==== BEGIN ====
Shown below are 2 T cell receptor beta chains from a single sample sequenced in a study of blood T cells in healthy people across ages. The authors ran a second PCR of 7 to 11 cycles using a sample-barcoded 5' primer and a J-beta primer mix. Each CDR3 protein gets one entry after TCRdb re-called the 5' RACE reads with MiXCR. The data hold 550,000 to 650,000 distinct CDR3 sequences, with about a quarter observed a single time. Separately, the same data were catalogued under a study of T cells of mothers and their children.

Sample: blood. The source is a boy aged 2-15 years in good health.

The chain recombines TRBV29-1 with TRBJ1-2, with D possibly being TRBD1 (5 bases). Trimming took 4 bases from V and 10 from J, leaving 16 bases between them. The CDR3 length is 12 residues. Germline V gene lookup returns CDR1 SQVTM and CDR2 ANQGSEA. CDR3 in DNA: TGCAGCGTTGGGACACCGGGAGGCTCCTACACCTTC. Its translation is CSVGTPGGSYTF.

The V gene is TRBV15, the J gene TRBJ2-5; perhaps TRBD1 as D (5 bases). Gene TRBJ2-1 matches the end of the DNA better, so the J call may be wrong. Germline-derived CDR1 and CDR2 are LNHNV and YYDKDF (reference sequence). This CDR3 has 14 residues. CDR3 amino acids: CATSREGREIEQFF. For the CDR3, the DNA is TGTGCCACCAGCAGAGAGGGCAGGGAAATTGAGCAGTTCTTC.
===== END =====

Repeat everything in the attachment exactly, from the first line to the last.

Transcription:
Shown below are 2 T cell receptor beta chains from a single sample sequenced in a study of blood T cells in healthy people across ages. The authors ran a second PCR of 7 to 11 cycles using a sample-barcoded 5' primer and a J-beta primer mix. Each CDR3 protein gets one entry after TCRdb re-called the 5' RACE reads with MiXCR. The data hold 550,000 to 650,000 distinct CDR3 sequences, with about a quarter observed a single time. Separately, the same data were catalogued under a study of T cells of mothers and their children.

Sample: blood. The source is a boy aged 2-15 years in good health.

The chain recombines TRBV29-1 with TRBJ1-2, with D possibly being TRBD1 (5 bases). Trimming took 4 bases from V and 10 from J, leaving 16 bases between them. The CDR3 length is 12 residues. Germline V gene lookup returns CDR1 SQVTM and CDR2 ANQGSEA. CDR3 in DNA: TGCAGCGTTGGGACACCGGGAGGCTCCTACACCTTC. Its translation is CSVGTPGGSYTF.

The V gene is TRBV15, the J gene TRBJ2-5; perhaps TRBD1 as D (5 bases). Gene TRBJ2-1 matches the end of the DNA better, so the J call may be wrong. Germline-derived CDR1 and CDR2 are LNHNV and YYDKDF (reference sequence). This CDR3 has 14 residues. CDR3 amino acids: CATSREGREIEQFF. For the CDR3, the DNA is TGTGCCACCAGCAGAGAGGGCAGGGAAATTGAGCAGTTCTTC.